Lehman piano

Make of this what you will.

It’s OK as a 9-minute demonstration, if people are coming to this on piano.

A longer demonstration could have gone more into the way the various scales move melodically and in counterpoint, not merely fixating on the isolated sounds of major thirds when the music is static. Play inventions and sinfonias, and the suites and toccatas. Play fugues. Play chorales, listening to the voice parts melodically. Play cantata movements and the passions, improvising from the figured bass in the keys of the Chorton organ parts to hear what characters emerge.

Bradley Lehman

Play Beethoven sonatas, play Chopin, play Copland, Webern, Berg and Debussy. I’ve used Lehman on my modern piano for several years and it works just fine for all of those. The sound is more musically interesting than the uniformly harsh, equally colorless, major 3ds of equal temp, even in “12-tone” music. The solution is the same as with Bach: play horizontally, don’t obsess on isolated verticals. Any temperament sound bad that way.

The modern piano is in storage for a bit, while I figure out how to play my recently acquired fortepiano (style ca. 1835). I’m getting a lot more practice at tuning. Almost always Lehman, which works well for everything.

Nick’s reply is, for me, a typical example of the denigrating fashion in which so many UT enthusiasts speak of ET.
Major thirds in ET (13.7 c wide) are called “uniformly harsh” and “equally colorless”.

Continuing on that logic for a moment:

If ET major thirds are colorless, then the purer major thirds of an UT might as well be called “even more colorless than ET”. Yet, UT enthusiasts typically praise them as “sweet” or “harmonious”.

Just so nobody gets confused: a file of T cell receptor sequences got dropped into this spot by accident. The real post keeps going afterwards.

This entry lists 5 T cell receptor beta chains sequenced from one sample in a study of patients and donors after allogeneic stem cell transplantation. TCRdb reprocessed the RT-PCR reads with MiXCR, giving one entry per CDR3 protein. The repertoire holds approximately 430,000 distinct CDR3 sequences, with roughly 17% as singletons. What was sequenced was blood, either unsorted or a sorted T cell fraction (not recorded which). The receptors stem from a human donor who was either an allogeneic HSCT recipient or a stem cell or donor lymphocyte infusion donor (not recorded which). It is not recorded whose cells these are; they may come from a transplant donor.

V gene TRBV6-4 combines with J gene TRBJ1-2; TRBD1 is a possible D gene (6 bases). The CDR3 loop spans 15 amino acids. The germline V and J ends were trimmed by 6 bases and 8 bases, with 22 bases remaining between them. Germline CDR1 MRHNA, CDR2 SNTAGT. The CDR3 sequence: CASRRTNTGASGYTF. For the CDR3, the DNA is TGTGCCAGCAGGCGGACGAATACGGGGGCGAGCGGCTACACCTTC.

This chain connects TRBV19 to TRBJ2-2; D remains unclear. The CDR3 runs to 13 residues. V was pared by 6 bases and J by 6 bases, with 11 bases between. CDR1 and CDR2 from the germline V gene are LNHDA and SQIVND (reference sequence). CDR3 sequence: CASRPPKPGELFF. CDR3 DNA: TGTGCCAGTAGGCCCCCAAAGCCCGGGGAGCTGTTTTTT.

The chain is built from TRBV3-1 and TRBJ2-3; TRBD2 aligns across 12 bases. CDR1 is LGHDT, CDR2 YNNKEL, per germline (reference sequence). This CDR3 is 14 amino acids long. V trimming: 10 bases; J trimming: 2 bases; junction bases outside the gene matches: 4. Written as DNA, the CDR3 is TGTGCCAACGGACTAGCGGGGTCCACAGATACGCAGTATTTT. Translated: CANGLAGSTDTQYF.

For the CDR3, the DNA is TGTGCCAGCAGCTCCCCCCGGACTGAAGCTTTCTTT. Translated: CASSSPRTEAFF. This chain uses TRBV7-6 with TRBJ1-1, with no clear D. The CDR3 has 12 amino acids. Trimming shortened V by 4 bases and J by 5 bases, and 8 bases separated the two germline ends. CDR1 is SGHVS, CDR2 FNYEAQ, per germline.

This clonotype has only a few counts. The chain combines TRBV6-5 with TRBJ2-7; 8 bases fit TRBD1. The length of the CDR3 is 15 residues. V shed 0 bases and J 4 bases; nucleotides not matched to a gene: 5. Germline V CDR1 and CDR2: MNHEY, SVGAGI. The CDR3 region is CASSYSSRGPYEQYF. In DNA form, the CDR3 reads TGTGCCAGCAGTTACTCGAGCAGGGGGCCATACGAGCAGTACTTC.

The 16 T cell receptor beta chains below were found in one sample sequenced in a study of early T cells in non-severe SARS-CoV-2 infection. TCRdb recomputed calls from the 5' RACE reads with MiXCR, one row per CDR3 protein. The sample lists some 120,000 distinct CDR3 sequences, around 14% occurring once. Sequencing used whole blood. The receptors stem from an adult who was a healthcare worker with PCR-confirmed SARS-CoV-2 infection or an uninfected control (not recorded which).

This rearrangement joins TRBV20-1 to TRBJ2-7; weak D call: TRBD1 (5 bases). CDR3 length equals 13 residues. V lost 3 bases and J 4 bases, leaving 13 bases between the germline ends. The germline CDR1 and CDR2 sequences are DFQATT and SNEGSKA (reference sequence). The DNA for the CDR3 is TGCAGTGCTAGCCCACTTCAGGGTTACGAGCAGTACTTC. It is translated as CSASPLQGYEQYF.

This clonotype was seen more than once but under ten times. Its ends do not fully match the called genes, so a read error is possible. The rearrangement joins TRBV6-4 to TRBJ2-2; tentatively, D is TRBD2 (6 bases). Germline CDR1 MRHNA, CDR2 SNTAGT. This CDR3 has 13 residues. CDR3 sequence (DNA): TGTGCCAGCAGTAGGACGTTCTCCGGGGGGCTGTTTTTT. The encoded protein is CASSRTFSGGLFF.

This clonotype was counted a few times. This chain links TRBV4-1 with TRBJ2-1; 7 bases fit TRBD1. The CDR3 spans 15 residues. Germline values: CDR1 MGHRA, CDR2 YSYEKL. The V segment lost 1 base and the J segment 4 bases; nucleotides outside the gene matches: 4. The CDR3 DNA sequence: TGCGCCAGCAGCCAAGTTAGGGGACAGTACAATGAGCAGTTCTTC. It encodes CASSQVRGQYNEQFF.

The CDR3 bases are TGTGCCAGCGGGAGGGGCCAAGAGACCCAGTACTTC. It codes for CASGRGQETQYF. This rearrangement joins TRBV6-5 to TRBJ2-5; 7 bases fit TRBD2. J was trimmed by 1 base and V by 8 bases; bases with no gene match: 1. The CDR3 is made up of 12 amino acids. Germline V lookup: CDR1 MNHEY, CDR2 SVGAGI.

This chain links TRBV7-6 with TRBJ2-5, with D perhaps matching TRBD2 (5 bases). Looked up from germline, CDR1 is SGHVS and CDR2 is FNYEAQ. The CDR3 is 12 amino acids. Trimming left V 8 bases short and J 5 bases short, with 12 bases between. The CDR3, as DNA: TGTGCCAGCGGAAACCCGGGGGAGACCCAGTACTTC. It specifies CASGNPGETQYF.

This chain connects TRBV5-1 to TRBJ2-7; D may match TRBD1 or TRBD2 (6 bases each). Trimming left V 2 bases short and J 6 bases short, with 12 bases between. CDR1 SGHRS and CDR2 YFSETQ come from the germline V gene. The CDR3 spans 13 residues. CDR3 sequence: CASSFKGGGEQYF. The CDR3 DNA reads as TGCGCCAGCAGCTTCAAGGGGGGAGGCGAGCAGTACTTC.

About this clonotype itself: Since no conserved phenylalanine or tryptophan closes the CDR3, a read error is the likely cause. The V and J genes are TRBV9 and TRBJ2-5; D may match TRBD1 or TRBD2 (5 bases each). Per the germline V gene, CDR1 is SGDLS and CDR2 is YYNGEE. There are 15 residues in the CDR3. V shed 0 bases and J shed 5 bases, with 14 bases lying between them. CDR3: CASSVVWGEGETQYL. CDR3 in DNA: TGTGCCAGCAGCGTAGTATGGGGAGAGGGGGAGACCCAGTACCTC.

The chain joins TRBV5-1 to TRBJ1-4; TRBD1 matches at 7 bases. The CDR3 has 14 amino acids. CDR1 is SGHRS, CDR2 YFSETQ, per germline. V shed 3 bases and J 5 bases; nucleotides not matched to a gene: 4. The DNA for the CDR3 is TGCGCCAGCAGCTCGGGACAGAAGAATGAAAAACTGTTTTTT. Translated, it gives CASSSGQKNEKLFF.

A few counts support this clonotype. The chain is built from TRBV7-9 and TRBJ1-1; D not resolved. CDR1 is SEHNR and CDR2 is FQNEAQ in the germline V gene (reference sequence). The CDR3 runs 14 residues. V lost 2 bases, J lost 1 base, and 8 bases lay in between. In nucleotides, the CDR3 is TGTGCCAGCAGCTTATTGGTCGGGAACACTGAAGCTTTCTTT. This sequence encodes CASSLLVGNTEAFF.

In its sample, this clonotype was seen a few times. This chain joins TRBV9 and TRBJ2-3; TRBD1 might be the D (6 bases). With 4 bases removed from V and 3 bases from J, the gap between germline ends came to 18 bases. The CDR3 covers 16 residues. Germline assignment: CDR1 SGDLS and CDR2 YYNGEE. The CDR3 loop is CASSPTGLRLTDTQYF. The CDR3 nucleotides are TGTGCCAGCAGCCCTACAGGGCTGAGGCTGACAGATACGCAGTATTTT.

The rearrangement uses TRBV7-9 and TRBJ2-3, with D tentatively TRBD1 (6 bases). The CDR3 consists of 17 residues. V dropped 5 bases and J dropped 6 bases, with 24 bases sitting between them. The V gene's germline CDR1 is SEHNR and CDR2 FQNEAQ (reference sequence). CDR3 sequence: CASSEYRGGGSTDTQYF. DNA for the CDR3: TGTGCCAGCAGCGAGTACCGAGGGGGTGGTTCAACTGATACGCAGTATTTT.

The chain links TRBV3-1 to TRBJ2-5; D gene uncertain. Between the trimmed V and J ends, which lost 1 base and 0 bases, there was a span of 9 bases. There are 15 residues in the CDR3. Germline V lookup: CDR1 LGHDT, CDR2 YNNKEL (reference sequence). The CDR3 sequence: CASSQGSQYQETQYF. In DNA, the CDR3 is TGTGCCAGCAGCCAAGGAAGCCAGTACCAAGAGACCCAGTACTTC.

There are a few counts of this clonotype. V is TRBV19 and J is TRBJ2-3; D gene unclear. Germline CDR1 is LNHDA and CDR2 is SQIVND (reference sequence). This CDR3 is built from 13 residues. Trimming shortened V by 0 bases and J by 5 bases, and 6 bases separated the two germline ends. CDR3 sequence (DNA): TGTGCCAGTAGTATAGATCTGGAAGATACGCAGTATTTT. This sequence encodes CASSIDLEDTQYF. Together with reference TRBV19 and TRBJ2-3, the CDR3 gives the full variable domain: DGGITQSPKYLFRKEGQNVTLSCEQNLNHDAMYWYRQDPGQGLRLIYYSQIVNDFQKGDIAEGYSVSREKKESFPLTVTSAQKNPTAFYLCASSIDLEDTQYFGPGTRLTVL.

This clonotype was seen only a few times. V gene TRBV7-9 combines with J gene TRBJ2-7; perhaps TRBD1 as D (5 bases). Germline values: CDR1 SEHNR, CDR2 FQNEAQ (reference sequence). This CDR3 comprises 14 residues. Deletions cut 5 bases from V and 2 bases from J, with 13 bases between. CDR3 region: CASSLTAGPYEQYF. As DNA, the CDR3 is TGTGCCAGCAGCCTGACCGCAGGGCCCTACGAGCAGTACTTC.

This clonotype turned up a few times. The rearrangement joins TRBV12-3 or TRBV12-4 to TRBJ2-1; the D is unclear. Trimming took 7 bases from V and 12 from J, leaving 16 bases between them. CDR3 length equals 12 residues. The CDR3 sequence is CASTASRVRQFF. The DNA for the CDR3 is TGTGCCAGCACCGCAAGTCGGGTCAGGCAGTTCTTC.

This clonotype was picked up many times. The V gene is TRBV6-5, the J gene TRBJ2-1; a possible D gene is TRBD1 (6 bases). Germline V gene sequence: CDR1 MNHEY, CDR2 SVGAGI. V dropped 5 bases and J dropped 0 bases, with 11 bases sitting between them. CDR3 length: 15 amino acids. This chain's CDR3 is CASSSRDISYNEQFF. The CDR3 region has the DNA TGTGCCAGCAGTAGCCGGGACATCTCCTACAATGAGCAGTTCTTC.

And conversely, if ET major thirds are “harsh”, then the wider major thirds of an UT might as well be called “even harsher then ET”. Yet, UT enthusiasts typically praise them as “spicy” or “colorful”.

So, ET major thirds are decried as a matter of principle, but any other major thirds, no matter whether they be wider or purer, are praised as a matter of principle.

To disparage ET, seems to have become a part of good UT manners. I perceive it as a hypocritical bias, and it grinds my gears no end. I find great beauty in a carefully tuned ET.

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As the OP and the owner of this forum, I consider the post to be relevant and of interest, as the Lehman tuning is of great interest to many people. This forum is broader than just harpsichords. After all, we cover and allow talk on all early keyboard instruments including fortepianos (although not much comes up int that area) but if we stray into organs and pianos I have no objection at all.

Making comments saying a topic is a waste of time is out of order for this forum and uncalled for and utterly unconstructive.

And this is not a ‘chat space’. It’s a sophisticated forum for serious and learned discussion, if you don’t mind. [But you may be interested to know Discourse supports chat sessions between users, but I do not think anybody here uses that feature.]

Andrew, I don’t think any personal disrespect was intended. I also think it would be a perfectly reasonable opinion to say that the tone of the modern piano is so different from that of the instruments this forum is dedicated to that we don’t necessarily gain any insight into harpsichord temperaments from the exercise.

(You did also start the thread with ‘make of this what you will’, which is hardly a strong endorsement of anything the performer is doing.)